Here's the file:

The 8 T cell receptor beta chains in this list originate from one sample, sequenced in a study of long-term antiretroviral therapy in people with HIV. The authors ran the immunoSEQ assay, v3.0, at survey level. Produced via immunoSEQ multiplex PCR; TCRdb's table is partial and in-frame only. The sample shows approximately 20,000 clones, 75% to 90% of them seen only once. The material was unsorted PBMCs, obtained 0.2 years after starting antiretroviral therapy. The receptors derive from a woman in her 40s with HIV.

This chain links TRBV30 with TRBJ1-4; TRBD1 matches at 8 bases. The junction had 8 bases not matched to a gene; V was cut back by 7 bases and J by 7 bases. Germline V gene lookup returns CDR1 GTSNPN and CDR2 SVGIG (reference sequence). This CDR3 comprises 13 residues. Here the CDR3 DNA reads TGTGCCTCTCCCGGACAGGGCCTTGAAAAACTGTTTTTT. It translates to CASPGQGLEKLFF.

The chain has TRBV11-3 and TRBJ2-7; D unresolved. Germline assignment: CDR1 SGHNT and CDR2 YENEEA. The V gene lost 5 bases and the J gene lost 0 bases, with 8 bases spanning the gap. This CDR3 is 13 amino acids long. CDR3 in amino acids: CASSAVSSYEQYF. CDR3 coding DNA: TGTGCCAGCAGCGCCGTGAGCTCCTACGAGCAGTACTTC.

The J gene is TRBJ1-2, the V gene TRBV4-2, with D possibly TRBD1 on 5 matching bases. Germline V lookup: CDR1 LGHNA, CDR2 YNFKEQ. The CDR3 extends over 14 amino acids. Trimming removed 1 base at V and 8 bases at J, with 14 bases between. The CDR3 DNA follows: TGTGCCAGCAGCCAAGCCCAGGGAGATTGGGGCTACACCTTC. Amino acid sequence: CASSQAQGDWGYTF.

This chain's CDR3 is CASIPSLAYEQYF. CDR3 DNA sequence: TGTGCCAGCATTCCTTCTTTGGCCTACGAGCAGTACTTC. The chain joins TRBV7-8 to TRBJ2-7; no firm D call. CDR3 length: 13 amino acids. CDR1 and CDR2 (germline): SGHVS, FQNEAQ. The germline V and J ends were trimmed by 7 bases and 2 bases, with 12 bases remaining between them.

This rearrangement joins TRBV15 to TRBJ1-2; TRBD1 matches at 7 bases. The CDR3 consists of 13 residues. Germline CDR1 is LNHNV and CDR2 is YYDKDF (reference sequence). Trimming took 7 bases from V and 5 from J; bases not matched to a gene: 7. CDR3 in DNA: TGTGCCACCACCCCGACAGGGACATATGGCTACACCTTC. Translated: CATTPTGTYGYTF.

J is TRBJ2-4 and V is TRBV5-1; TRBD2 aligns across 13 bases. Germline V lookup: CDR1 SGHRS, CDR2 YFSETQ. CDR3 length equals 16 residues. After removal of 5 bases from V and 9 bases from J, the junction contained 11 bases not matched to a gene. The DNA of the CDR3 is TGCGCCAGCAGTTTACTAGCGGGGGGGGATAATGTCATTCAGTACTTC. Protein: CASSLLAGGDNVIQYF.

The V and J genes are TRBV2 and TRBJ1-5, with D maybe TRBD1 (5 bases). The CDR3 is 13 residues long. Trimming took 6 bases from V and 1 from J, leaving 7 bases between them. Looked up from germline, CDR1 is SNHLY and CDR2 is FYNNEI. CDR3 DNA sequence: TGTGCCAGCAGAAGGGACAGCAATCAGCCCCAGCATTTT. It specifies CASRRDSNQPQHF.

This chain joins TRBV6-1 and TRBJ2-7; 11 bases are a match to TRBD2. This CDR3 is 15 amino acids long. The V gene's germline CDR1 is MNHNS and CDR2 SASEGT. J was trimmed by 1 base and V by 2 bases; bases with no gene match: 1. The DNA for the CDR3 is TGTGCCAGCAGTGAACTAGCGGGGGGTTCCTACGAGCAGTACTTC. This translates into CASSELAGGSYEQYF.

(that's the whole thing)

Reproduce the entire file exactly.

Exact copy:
The 8 T cell receptor beta chains in this list originate from one sample, sequenced in a study of long-term antiretroviral therapy in people with HIV. The authors ran the immunoSEQ assay, v3.0, at survey level. Produced via immunoSEQ multiplex PCR; TCRdb's table is partial and in-frame only. The sample shows approximately 20,000 clones, 75% to 90% of them seen only once. The material was unsorted PBMCs, obtained 0.2 years after starting antiretroviral therapy. The receptors derive from a woman in her 40s with HIV.

This chain links TRBV30 with TRBJ1-4; TRBD1 matches at 8 bases. The junction had 8 bases not matched to a gene; V was cut back by 7 bases and J by 7 bases. Germline V gene lookup returns CDR1 GTSNPN and CDR2 SVGIG (reference sequence). This CDR3 comprises 13 residues. Here the CDR3 DNA reads TGTGCCTCTCCCGGACAGGGCCTTGAAAAACTGTTTTTT. It translates to CASPGQGLEKLFF.

The chain has TRBV11-3 and TRBJ2-7; D unresolved. Germline assignment: CDR1 SGHNT and CDR2 YENEEA. The V gene lost 5 bases and the J gene lost 0 bases, with 8 bases spanning the gap. This CDR3 is 13 amino acids long. CDR3 in amino acids: CASSAVSSYEQYF. CDR3 coding DNA: TGTGCCAGCAGCGCCGTGAGCTCCTACGAGCAGTACTTC.

The J gene is TRBJ1-2, the V gene TRBV4-2, with D possibly TRBD1 on 5 matching bases. Germline V lookup: CDR1 LGHNA, CDR2 YNFKEQ. The CDR3 extends over 14 amino acids. Trimming removed 1 base at V and 8 bases at J, with 14 bases between. The CDR3 DNA follows: TGTGCCAGCAGCCAAGCCCAGGGAGATTGGGGCTACACCTTC. Amino acid sequence: CASSQAQGDWGYTF.

This chain's CDR3 is CASIPSLAYEQYF. CDR3 DNA sequence: TGTGCCAGCATTCCTTCTTTGGCCTACGAGCAGTACTTC. The chain joins TRBV7-8 to TRBJ2-7; no firm D call. CDR3 length: 13 amino acids. CDR1 and CDR2 (germline): SGHVS, FQNEAQ. The germline V and J ends were trimmed by 7 bases and 2 bases, with 12 bases remaining between them.

This rearrangement joins TRBV15 to TRBJ1-2; TRBD1 matches at 7 bases. The CDR3 consists of 13 residues. Germline CDR1 is LNHNV and CDR2 is YYDKDF (reference sequence). Trimming took 7 bases from V and 5 from J; bases not matched to a gene: 7. CDR3 in DNA: TGTGCCACCACCCCGACAGGGACATATGGCTACACCTTC. Translated: CATTPTGTYGYTF.

J is TRBJ2-4 and V is TRBV5-1; TRBD2 aligns across 13 bases. Germline V lookup: CDR1 SGHRS, CDR2 YFSETQ. CDR3 length equals 16 residues. After removal of 5 bases from V and 9 bases from J, the junction contained 11 bases not matched to a gene. The DNA of the CDR3 is TGCGCCAGCAGTTTACTAGCGGGGGGGGATAATGTCATTCAGTACTTC. Protein: CASSLLAGGDNVIQYF.

The V and J genes are TRBV2 and TRBJ1-5, with D maybe TRBD1 (5 bases). The CDR3 is 13 residues long. Trimming took 6 bases from V and 1 from J, leaving 7 bases between them. Looked up from germline, CDR1 is SNHLY and CDR2 is FYNNEI. CDR3 DNA sequence: TGTGCCAGCAGAAGGGACAGCAATCAGCCCCAGCATTTT. It specifies CASRRDSNQPQHF.

This chain joins TRBV6-1 and TRBJ2-7; 11 bases are a match to TRBD2. This CDR3 is 15 amino acids long. The V gene's germline CDR1 is MNHNS and CDR2 SASEGT. J was trimmed by 1 base and V by 2 bases; bases with no gene match: 1. The DNA for the CDR3 is TGTGCCAGCAGTGAACTAGCGGGGGGTTCCTACGAGCAGTACTTC. This translates into CASSELAGGSYEQYF.